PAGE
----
Moen has a room full of plaques and trophies honoring its service and products, but lately the supplier of faucets and fixtures has had to work harder to earn them.

Like many building products suppliers, Moen is caught in the big squeeze between escalating costs for raw materials and pressure from its market-challenged customers to take smaller margins.

Sometimes that pressure starts wars, or at least builds bad blood, between suppliers and their customers. Other times, in best-case scenarios, both buyers and sellers take the high road after realizing they need to work together to make survival more likely. Such was the case with Moen and Beazer Homes USA. And Brian Grenfell, Moen's vice president of strategic accounts, has a new plaque for the company's case to commemorate building a successful partnership between the two.

"Beazer Homes 2007 National Account Supplier of the Year," Grenfell read from the plaque. "Hereby recognized for their outstanding performance in the areas of quality, service, price, selection, and delivery.

"This is our second year in a row," added Grenfell. "We were kind of a repeat winner. We've been Beazer's exclusive supplier for faucets for a while now, at least 10 years."

But, like most marriages, there were rough patches--in the most recent case, market driven.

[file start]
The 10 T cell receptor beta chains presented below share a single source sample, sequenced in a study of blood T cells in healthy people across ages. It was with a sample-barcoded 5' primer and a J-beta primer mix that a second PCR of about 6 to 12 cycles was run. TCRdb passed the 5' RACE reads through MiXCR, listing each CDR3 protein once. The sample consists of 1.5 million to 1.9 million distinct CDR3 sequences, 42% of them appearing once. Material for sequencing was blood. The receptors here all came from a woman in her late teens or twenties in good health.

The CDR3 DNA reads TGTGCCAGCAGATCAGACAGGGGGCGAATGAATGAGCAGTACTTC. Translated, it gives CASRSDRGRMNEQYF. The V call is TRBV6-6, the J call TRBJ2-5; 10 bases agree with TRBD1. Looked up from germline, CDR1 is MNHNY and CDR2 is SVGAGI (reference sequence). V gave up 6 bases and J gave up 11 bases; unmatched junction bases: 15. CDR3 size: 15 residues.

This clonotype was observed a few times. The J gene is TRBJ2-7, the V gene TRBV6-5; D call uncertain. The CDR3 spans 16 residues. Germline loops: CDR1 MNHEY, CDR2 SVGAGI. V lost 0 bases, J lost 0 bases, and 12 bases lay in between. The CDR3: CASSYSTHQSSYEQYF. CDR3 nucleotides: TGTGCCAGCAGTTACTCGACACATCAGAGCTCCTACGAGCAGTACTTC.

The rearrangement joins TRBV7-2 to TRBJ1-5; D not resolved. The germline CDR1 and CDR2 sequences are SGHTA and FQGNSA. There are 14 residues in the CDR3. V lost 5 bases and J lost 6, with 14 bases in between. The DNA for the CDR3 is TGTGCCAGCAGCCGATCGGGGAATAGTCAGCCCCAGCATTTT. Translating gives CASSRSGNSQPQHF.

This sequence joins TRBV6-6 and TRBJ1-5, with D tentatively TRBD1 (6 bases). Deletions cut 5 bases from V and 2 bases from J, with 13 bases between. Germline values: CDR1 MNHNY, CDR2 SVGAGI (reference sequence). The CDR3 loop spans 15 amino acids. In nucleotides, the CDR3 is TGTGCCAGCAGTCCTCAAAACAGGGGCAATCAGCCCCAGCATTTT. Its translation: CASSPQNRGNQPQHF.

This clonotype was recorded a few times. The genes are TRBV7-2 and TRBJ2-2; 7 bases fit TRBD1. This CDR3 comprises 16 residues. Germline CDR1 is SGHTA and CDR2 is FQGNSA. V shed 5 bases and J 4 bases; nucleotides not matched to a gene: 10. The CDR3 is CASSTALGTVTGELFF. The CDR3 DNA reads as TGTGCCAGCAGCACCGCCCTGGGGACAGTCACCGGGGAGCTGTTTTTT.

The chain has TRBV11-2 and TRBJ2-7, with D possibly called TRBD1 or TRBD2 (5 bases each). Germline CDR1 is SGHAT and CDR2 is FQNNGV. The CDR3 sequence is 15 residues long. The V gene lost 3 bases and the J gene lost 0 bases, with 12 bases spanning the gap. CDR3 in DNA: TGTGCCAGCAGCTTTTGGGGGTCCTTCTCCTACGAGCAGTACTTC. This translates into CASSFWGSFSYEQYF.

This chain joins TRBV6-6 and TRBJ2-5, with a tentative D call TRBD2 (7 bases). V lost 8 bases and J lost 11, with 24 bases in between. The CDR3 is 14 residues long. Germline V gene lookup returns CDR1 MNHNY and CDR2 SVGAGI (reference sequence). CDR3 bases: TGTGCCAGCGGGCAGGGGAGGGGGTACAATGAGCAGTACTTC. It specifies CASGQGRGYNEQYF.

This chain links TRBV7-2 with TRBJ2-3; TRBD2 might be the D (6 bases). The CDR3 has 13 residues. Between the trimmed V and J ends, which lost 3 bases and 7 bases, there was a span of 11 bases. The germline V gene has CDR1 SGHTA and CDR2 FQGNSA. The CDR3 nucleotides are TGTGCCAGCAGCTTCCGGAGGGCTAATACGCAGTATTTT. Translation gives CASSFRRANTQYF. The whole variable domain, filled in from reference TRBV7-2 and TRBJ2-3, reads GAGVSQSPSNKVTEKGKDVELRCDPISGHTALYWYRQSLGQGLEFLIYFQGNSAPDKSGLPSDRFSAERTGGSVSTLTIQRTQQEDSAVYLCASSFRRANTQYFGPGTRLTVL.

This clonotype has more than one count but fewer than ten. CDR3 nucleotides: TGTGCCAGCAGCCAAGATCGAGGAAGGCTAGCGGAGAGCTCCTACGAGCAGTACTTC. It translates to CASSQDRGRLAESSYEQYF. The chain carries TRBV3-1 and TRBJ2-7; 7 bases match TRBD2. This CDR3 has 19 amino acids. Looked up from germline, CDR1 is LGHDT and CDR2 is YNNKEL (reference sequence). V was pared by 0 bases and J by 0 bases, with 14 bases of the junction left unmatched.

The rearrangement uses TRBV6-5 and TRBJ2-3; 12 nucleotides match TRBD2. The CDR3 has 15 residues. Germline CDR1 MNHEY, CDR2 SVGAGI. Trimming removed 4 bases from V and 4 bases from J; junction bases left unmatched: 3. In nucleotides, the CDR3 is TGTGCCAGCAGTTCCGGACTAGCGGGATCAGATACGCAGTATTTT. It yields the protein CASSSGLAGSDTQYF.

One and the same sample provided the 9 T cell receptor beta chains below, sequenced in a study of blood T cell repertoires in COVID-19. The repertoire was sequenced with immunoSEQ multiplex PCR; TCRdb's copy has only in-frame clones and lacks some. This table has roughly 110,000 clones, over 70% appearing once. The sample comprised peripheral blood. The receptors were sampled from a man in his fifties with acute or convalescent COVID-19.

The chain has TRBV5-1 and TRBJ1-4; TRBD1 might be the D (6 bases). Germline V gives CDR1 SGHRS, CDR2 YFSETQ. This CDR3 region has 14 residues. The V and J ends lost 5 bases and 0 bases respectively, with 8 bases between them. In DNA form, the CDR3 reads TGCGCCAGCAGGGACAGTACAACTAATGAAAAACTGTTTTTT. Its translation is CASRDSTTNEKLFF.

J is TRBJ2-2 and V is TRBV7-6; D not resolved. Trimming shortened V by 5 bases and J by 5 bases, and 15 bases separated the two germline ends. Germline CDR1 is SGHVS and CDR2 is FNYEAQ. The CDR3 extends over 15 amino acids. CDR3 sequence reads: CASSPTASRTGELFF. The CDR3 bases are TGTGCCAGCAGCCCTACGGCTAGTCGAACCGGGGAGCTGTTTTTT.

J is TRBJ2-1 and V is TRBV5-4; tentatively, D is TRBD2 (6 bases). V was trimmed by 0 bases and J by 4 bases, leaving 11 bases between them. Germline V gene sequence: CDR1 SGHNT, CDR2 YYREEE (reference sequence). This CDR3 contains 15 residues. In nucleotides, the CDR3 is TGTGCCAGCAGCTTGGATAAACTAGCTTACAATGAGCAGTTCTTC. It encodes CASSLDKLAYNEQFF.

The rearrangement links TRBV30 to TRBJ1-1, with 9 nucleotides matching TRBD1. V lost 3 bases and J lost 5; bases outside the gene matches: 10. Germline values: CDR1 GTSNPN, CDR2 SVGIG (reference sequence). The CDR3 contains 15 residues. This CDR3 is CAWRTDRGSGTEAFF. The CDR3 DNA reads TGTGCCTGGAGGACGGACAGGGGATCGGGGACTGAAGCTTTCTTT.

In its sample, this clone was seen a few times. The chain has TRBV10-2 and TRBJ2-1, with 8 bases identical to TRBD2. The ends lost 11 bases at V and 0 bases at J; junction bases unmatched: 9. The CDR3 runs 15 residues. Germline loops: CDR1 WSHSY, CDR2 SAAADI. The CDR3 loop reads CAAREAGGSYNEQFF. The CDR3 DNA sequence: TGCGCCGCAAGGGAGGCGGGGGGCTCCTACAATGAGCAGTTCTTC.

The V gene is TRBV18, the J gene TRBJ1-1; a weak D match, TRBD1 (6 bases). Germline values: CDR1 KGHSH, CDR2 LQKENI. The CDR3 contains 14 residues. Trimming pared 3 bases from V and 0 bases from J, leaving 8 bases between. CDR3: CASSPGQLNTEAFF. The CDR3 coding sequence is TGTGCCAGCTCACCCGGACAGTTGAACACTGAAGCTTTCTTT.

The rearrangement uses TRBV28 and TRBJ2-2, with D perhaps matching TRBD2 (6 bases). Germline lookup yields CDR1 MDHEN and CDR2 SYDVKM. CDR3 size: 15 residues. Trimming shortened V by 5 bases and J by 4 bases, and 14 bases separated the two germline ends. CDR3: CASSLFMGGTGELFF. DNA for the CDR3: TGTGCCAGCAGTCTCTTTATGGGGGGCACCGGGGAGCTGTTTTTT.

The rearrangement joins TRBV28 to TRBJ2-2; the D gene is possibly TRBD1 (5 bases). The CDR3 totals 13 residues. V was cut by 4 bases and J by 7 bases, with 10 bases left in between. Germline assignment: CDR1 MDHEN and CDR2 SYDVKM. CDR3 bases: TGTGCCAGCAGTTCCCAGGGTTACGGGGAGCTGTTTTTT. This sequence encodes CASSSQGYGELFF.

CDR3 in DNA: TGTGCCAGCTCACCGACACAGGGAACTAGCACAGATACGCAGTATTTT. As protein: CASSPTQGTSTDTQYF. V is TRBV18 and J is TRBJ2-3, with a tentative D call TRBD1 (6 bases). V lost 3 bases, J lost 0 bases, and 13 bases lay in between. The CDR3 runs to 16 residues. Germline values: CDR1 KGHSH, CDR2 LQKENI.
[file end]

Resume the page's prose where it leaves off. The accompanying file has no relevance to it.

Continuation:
"You couldn't pick a worse time for our raw materials to be going up," said Grenfell. "We couldn't have had copper go up five years ago. It had to wait and go up right when they [builders] are struggling."

Add to that challenge the fact that long-term incentives are often tied to volume. "It's been a challenge for everybody," Grenfell said.

Yet Moen was able to successfully work with Beazer in one of its big supply chain initiatives over the past two years: eliminating SKUs.

"It was a pretty extensive process," said Grenfell. "They basically took our whole book, which could be 4,000 SKUs, down to 160 or 170." While that number may still seem high, remember a house can have five or six different SKUs just by virtue of different fixtures being required in different rooms.

"Eliminating SKUs for Beazer really does nothing to improve price by volume," said Grenfell. "For us, because of our leading share position, whether Beazer buys 150 or 15 or 500 SKUs, it's not going to move the needle. It's truly about the simplicity [of the] process for them. For the manufacturer, from our perspective, there's no value."

What does have value for Moen is builders who are willing to work together with materials suppliers as a team and honor those who do a good job. Most builders will say they are support team-building, but when the rubber hits the road, many peal off to take care of their own best interests and start hammering for price cuts with no consideration of the fact that suppliers have to earn a profit, too, or else they'll be out of business.

"We do a lot of business in the top 50 [builders], approaching 70% share," said Grenfell. Of those, approximately half or more honor their best suppliers with awards of some type.

"For the most part, they do believe that [working together is the best approach]," Grenfell said. "Beazer, especially, has kind of demonstrated that."